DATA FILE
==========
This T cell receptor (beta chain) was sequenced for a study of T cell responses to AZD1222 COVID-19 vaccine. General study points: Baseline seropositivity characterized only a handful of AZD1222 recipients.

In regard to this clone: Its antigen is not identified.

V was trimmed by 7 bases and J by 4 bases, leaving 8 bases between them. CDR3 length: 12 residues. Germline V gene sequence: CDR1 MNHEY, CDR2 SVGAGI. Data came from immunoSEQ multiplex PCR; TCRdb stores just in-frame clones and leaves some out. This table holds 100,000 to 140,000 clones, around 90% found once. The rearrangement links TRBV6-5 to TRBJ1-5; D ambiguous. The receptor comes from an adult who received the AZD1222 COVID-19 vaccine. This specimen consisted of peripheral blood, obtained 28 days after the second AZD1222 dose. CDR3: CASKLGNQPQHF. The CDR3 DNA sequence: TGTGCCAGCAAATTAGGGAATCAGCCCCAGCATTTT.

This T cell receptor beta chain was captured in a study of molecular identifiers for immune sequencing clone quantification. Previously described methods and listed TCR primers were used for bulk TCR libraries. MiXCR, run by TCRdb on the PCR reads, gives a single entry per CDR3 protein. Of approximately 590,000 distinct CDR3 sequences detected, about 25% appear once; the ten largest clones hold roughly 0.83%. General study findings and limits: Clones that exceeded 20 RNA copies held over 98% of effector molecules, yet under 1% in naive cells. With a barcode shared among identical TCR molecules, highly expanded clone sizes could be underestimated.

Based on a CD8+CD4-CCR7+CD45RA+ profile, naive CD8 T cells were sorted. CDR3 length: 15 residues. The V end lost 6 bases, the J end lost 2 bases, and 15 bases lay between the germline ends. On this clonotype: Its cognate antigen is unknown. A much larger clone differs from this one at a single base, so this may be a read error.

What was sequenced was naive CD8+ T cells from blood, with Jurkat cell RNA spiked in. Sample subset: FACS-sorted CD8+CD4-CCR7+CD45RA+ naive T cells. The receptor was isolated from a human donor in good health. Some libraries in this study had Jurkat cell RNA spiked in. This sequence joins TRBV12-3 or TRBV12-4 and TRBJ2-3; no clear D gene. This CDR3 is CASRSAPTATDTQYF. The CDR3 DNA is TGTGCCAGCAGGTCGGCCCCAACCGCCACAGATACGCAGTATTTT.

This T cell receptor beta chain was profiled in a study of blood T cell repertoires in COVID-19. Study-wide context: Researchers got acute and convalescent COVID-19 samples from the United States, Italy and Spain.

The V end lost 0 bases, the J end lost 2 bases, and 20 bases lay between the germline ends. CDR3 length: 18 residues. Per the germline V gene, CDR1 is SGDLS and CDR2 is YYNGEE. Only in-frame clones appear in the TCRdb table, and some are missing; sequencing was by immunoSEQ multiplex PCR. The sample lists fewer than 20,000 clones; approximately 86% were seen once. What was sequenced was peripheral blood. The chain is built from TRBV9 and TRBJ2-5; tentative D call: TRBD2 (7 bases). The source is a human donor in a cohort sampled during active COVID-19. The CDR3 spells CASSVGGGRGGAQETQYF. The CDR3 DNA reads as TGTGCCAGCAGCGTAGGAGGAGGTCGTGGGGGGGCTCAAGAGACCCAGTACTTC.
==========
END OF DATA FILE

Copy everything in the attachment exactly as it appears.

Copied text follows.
This T cell receptor (beta chain) was sequenced for a study of T cell responses to AZD1222 COVID-19 vaccine. General study points: Baseline seropositivity characterized only a handful of AZD1222 recipients.

In regard to this clone: Its antigen is not identified.

V was trimmed by 7 bases and J by 4 bases, leaving 8 bases between them. CDR3 length: 12 residues. Germline V gene sequence: CDR1 MNHEY, CDR2 SVGAGI. Data came from immunoSEQ multiplex PCR; TCRdb stores just in-frame clones and leaves some out. This table holds 100,000 to 140,000 clones, around 90% found once. The rearrangement links TRBV6-5 to TRBJ1-5; D ambiguous. The receptor comes from an adult who received the AZD1222 COVID-19 vaccine. This specimen consisted of peripheral blood, obtained 28 days after the second AZD1222 dose. CDR3: CASKLGNQPQHF. The CDR3 DNA sequence: TGTGCCAGCAAATTAGGGAATCAGCCCCAGCATTTT.

This T cell receptor beta chain was captured in a study of molecular identifiers for immune sequencing clone quantification. Previously described methods and listed TCR primers were used for bulk TCR libraries. MiXCR, run by TCRdb on the PCR reads, gives a single entry per CDR3 protein. Of approximately 590,000 distinct CDR3 sequences detected, about 25% appear once; the ten largest clones hold roughly 0.83%. General study findings and limits: Clones that exceeded 20 RNA copies held over 98% of effector molecules, yet under 1% in naive cells. With a barcode shared among identical TCR molecules, highly expanded clone sizes could be underestimated.

Based on a CD8+CD4-CCR7+CD45RA+ profile, naive CD8 T cells were sorted. CDR3 length: 15 residues. The V end lost 6 bases, the J end lost 2 bases, and 15 bases lay between the germline ends. On this clonotype: Its cognate antigen is unknown. A much larger clone differs from this one at a single base, so this may be a read error.

What was sequenced was naive CD8+ T cells from blood, with Jurkat cell RNA spiked in. Sample subset: FACS-sorted CD8+CD4-CCR7+CD45RA+ naive T cells. The receptor was isolated from a human donor in good health. Some libraries in this study had Jurkat cell RNA spiked in. This sequence joins TRBV12-3 or TRBV12-4 and TRBJ2-3; no clear D gene. This CDR3 is CASRSAPTATDTQYF. The CDR3 DNA is TGTGCCAGCAGGTCGGCCCCAACCGCCACAGATACGCAGTATTTT.

This T cell receptor beta chain was profiled in a study of blood T cell repertoires in COVID-19. Study-wide context: Researchers got acute and convalescent COVID-19 samples from the United States, Italy and Spain.

The V end lost 0 bases, the J end lost 2 bases, and 20 bases lay between the germline ends. CDR3 length: 18 residues. Per the germline V gene, CDR1 is SGDLS and CDR2 is YYNGEE. Only in-frame clones appear in the TCRdb table, and some are missing; sequencing was by immunoSEQ multiplex PCR. The sample lists fewer than 20,000 clones; approximately 86% were seen once. What was sequenced was peripheral blood. The chain is built from TRBV9 and TRBJ2-5; tentative D call: TRBD2 (7 bases). The source is a human donor in a cohort sampled during active COVID-19. The CDR3 spells CASSVGGGRGGAQETQYF. The CDR3 DNA reads as TGTGCCAGCAGCGTAGGAGGAGGTCGTGGGGGGGCTCAAGAGACCCAGTACTTC.